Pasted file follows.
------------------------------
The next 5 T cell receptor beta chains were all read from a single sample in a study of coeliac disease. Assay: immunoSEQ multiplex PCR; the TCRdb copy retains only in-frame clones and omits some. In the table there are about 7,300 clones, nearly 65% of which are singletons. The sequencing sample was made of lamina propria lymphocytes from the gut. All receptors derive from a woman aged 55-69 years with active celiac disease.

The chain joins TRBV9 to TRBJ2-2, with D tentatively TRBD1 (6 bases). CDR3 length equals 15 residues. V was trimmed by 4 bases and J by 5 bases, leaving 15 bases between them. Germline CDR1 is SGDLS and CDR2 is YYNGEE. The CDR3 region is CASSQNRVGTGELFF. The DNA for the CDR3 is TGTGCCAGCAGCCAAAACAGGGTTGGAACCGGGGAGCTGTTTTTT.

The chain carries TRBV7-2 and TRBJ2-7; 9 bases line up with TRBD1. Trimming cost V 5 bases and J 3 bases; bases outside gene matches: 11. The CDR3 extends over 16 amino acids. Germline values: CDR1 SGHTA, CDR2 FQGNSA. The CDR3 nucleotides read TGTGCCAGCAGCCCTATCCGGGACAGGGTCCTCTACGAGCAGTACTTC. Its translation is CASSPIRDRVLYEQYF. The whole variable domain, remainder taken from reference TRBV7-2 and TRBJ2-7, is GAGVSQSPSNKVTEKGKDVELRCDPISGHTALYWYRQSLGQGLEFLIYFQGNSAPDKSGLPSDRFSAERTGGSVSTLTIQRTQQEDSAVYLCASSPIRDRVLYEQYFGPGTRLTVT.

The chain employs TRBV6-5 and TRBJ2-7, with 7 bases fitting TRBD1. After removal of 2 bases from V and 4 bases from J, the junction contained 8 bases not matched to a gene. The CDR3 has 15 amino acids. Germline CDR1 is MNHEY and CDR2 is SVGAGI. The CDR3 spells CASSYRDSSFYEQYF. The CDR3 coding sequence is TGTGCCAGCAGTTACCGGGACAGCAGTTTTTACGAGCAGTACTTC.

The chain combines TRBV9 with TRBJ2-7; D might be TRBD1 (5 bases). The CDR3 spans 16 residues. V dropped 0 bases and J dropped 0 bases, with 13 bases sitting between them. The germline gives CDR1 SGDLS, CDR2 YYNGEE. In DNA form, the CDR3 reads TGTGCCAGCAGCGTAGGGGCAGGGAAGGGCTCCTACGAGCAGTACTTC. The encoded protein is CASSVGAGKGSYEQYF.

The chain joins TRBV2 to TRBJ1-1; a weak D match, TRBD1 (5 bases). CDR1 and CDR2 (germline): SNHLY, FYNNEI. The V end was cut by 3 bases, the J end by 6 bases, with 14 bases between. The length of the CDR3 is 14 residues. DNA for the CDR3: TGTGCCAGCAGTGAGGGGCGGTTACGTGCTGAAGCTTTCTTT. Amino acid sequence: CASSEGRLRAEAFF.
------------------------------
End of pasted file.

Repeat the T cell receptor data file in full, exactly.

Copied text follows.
The next 5 T cell receptor beta chains were all read from a single sample in a study of coeliac disease. Assay: immunoSEQ multiplex PCR; the TCRdb copy retains only in-frame clones and omits some. In the table there are about 7,300 clones, nearly 65% of which are singletons. The sequencing sample was made of lamina propria lymphocytes from the gut. All receptors derive from a woman aged 55-69 years with active celiac disease.

The chain joins TRBV9 to TRBJ2-2, with D tentatively TRBD1 (6 bases). CDR3 length equals 15 residues. V was trimmed by 4 bases and J by 5 bases, leaving 15 bases between them. Germline CDR1 is SGDLS and CDR2 is YYNGEE. The CDR3 region is CASSQNRVGTGELFF. The DNA for the CDR3 is TGTGCCAGCAGCCAAAACAGGGTTGGAACCGGGGAGCTGTTTTTT.

The chain carries TRBV7-2 and TRBJ2-7; 9 bases line up with TRBD1. Trimming cost V 5 bases and J 3 bases; bases outside gene matches: 11. The CDR3 extends over 16 amino acids. Germline values: CDR1 SGHTA, CDR2 FQGNSA. The CDR3 nucleotides read TGTGCCAGCAGCCCTATCCGGGACAGGGTCCTCTACGAGCAGTACTTC. Its translation is CASSPIRDRVLYEQYF. The whole variable domain, remainder taken from reference TRBV7-2 and TRBJ2-7, is GAGVSQSPSNKVTEKGKDVELRCDPISGHTALYWYRQSLGQGLEFLIYFQGNSAPDKSGLPSDRFSAERTGGSVSTLTIQRTQQEDSAVYLCASSPIRDRVLYEQYFGPGTRLTVT.

The chain employs TRBV6-5 and TRBJ2-7, with 7 bases fitting TRBD1. After removal of 2 bases from V and 4 bases from J, the junction contained 8 bases not matched to a gene. The CDR3 has 15 amino acids. Germline CDR1 is MNHEY and CDR2 is SVGAGI. The CDR3 spells CASSYRDSSFYEQYF. The CDR3 coding sequence is TGTGCCAGCAGTTACCGGGACAGCAGTTTTTACGAGCAGTACTTC.

The chain combines TRBV9 with TRBJ2-7; D might be TRBD1 (5 bases). The CDR3 spans 16 residues. V dropped 0 bases and J dropped 0 bases, with 13 bases sitting between them. The germline gives CDR1 SGDLS, CDR2 YYNGEE. In DNA form, the CDR3 reads TGTGCCAGCAGCGTAGGGGCAGGGAAGGGCTCCTACGAGCAGTACTTC. The encoded protein is CASSVGAGKGSYEQYF.

The chain joins TRBV2 to TRBJ1-1; a weak D match, TRBD1 (5 bases). CDR1 and CDR2 (germline): SNHLY, FYNNEI. The V end was cut by 3 bases, the J end by 6 bases, with 14 bases between. The length of the CDR3 is 14 residues. DNA for the CDR3: TGTGCCAGCAGTGAGGGGCGGTTACGTGCTGAAGCTTTCTTT. Amino acid sequence: CASSEGRLRAEAFF.